Improving Birth–This is a great site for maternal health advocacy.  This is another one that puts together really accessible summaries of evidence based birth.

Best For Babes–These ladies know how to help women succeed with their breastfeeding goals!  Their Booby Trap series does an amazing job breaking down the barriers that many women face while trying to breastfeed in today’s medical and social culture.

The Leaky Boob–Advice on breastfeeding as well as a very active community of peer support, especially on their Facebook page.

PhD in Parenting–Articles ranging from birth and breastfeeding to every day parenting. Decidedly “attachment parent” in its philosophy.

Peaceful Parenting–As the name implies, gentle parenting with a mission.  This blog is a great resource for all things parenting, but is an especially wonderful resource for research and articles about circumcision.

Literary Mama–This is my new favorite to satisfy my more cerebral and literary leanings.  It has been a huge inspiration for my new blog, Mama on The Margins.

Remember to add Birth Walk to your RSS feed and never miss a post!

What’s in your feed?

Extending Hands: 2013 Is Going To Be A Big Year

Boy, oh, Boy!  What a year this has been!

I recently wrote a little about getting Birth Walk launched this year and some new directions I am going to take and while so much has happened already, I feel like I am just scratching the service of everything that is to come.  You should see my wall–covered in lists and diagrams trying to keep straight all of the pieces I am trying to put together, trying to extend my hands to reach more women who are becoming mothers.

Oh, Wait,  Here you go:2013 Lists

At the heart of my vision for the next year is my belief in the power of community to nurture, mentor and support. There are two pieces to this, really:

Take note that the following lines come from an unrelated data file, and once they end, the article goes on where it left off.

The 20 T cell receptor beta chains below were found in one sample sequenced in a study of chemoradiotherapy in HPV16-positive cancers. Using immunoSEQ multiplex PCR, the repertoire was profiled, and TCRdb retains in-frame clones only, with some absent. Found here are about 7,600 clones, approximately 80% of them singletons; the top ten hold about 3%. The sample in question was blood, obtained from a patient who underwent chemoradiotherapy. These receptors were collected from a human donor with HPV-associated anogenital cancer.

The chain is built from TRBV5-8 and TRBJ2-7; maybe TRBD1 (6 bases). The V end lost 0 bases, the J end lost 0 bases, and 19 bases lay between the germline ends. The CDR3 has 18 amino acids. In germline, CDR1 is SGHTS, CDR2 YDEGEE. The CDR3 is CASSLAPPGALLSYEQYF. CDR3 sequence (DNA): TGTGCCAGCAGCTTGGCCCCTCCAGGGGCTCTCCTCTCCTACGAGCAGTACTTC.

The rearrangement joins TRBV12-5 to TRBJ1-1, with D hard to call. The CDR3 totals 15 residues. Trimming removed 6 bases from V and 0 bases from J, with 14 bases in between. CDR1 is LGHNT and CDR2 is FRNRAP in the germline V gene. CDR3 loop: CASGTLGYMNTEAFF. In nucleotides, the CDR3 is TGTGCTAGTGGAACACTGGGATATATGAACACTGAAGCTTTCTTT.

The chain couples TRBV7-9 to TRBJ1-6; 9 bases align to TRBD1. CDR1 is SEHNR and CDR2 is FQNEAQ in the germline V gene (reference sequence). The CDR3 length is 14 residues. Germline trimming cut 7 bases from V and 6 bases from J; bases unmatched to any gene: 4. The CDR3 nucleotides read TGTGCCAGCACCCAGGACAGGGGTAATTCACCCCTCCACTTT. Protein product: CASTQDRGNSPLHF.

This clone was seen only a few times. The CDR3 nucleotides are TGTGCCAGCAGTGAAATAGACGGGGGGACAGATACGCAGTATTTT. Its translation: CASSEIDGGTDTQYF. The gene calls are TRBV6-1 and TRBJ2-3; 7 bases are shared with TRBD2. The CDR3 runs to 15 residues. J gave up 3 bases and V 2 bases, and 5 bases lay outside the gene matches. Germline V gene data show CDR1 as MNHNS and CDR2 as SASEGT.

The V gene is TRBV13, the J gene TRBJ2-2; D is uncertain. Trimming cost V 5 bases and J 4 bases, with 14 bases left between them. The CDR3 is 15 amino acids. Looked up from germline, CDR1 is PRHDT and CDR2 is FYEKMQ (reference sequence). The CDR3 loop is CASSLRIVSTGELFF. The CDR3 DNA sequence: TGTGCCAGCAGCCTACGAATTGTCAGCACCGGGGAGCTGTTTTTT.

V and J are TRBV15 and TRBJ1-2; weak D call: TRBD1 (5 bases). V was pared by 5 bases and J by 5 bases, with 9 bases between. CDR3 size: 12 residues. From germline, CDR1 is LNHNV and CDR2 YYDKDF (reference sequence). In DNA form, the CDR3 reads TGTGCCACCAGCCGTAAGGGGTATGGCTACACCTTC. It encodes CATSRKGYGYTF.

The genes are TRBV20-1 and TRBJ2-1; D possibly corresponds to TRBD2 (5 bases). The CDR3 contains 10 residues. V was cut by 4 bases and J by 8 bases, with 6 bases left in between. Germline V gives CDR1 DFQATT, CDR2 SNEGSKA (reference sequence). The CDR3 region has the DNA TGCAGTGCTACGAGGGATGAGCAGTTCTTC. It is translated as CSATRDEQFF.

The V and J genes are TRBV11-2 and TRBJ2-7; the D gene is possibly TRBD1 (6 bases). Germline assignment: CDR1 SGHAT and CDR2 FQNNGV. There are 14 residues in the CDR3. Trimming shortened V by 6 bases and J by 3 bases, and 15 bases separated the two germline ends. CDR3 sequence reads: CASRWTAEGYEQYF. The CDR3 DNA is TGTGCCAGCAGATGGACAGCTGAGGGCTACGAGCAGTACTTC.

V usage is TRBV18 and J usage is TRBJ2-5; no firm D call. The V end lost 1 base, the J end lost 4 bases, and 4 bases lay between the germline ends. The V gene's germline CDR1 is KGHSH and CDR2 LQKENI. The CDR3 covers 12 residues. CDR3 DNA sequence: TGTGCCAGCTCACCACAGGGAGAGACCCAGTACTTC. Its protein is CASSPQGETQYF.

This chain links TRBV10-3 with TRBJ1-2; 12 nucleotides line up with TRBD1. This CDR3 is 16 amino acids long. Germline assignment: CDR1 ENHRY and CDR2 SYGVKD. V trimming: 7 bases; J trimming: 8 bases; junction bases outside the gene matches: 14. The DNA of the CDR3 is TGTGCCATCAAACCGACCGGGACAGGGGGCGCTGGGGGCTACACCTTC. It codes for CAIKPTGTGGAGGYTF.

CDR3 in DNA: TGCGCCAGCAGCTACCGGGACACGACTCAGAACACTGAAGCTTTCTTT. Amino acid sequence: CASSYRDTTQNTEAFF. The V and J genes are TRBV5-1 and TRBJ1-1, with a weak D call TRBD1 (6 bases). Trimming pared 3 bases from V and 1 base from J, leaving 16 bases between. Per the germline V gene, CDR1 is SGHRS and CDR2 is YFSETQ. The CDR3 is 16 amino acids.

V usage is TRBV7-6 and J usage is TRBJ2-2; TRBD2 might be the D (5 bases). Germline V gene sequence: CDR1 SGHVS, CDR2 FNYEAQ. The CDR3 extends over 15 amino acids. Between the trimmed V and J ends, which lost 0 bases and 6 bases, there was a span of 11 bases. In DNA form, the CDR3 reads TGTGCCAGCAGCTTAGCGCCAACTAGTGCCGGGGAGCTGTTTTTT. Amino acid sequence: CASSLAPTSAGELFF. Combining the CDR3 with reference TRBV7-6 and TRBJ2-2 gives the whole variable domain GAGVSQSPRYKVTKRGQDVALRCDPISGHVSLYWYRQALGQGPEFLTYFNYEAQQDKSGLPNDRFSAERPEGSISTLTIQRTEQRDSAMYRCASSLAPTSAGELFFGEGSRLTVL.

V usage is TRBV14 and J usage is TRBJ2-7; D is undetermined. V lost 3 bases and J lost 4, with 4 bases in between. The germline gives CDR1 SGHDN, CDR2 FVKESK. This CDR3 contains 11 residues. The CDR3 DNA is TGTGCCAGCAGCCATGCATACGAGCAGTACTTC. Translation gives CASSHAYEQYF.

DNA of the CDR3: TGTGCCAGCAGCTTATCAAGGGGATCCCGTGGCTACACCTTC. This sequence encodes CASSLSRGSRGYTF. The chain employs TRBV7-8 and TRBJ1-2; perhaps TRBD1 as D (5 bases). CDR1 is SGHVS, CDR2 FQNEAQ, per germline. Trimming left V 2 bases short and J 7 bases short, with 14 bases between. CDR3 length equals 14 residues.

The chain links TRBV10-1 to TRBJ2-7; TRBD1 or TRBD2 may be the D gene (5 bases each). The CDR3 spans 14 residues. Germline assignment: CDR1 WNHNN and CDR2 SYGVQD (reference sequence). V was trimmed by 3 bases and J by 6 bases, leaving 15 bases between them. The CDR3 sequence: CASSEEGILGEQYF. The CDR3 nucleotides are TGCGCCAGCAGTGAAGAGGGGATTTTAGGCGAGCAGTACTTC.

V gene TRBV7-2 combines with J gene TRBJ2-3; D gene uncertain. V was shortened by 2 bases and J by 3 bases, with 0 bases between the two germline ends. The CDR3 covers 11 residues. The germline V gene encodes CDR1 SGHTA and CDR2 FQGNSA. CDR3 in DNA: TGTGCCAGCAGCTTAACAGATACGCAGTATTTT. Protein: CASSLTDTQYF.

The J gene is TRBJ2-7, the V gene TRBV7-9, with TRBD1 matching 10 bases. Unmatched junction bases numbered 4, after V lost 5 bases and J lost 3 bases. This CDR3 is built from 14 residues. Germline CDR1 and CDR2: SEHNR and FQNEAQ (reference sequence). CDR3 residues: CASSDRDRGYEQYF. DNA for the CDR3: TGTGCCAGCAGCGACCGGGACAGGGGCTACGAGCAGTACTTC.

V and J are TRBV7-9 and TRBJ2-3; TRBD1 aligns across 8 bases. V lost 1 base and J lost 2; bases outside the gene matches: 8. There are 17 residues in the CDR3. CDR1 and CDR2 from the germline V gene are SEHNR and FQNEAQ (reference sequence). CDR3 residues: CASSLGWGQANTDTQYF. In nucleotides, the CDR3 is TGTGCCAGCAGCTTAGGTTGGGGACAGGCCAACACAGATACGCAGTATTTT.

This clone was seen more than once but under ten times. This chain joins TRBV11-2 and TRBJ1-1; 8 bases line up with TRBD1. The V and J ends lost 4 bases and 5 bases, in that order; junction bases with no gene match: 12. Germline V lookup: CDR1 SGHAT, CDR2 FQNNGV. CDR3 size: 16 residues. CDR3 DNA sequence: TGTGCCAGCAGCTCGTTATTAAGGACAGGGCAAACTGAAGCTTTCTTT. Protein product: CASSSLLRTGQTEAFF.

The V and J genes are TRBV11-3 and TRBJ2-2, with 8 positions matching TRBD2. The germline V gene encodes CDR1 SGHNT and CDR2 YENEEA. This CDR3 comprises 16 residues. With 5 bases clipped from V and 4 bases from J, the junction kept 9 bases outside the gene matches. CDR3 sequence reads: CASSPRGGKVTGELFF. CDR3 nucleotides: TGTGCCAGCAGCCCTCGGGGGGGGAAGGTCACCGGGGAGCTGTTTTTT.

First, right now most women who have a doula present for their birth are blessed with some degree of affluence.  They are mostly educated, professional-types with the means to hire additional support.  Yet, many of the women who would benefit the most from a doula wouldn’t know a doula from a dingbat.  These are women who are at risk for having unplanned or disappointing outcomes because they don’t even realize they have choices or the impacts of those choices on their future wellbeing.  I want to expand doula access and education to as many women as I can (and I can’t do it it alone)!

Second, a year in to my doula journey, I have learned a lot and have pushed myself hard to learn things as quickly as possible. One thing that would have helped me and will hopefully help other emerging doulas is a kick-ass mentor program.  Mentoring works.  It can help someone truly find their gifts through a nurturing professional relationship and can give a newbie a real boost when it comes to creating lasting connections in a professional community.  We can learn so much from one another if we’re willing to share what we know.

So, without further ado, here’s a sneak preview of some of the projects and collaborations I am working on for 2013!

Goals:

  • Complete doula certification and start certification process as a Childbirth Educator
  • More Clients!  (Maternity leave is OVER!)
  • Add Postpartum Care
  • More blogging, including guest posts and a very important series coming up–about choices for birth.
  • Creating a community for women to share their journeys
  • And the one I’m super excited about:  a Birth Planning Took Kit on birthwalk.com

Projects & Partnerships:

Do you think I can manage to do all of this in one year???  I can’t wait to find out!

Walking, Birth, and Rite of Passage

Fall 2012 059“Being pregnant and giving birth are like crossing a narrow bridge. People can accompany you to the bridge. They can greet you on the other side. But you walk that bridge alone.” (African proverb)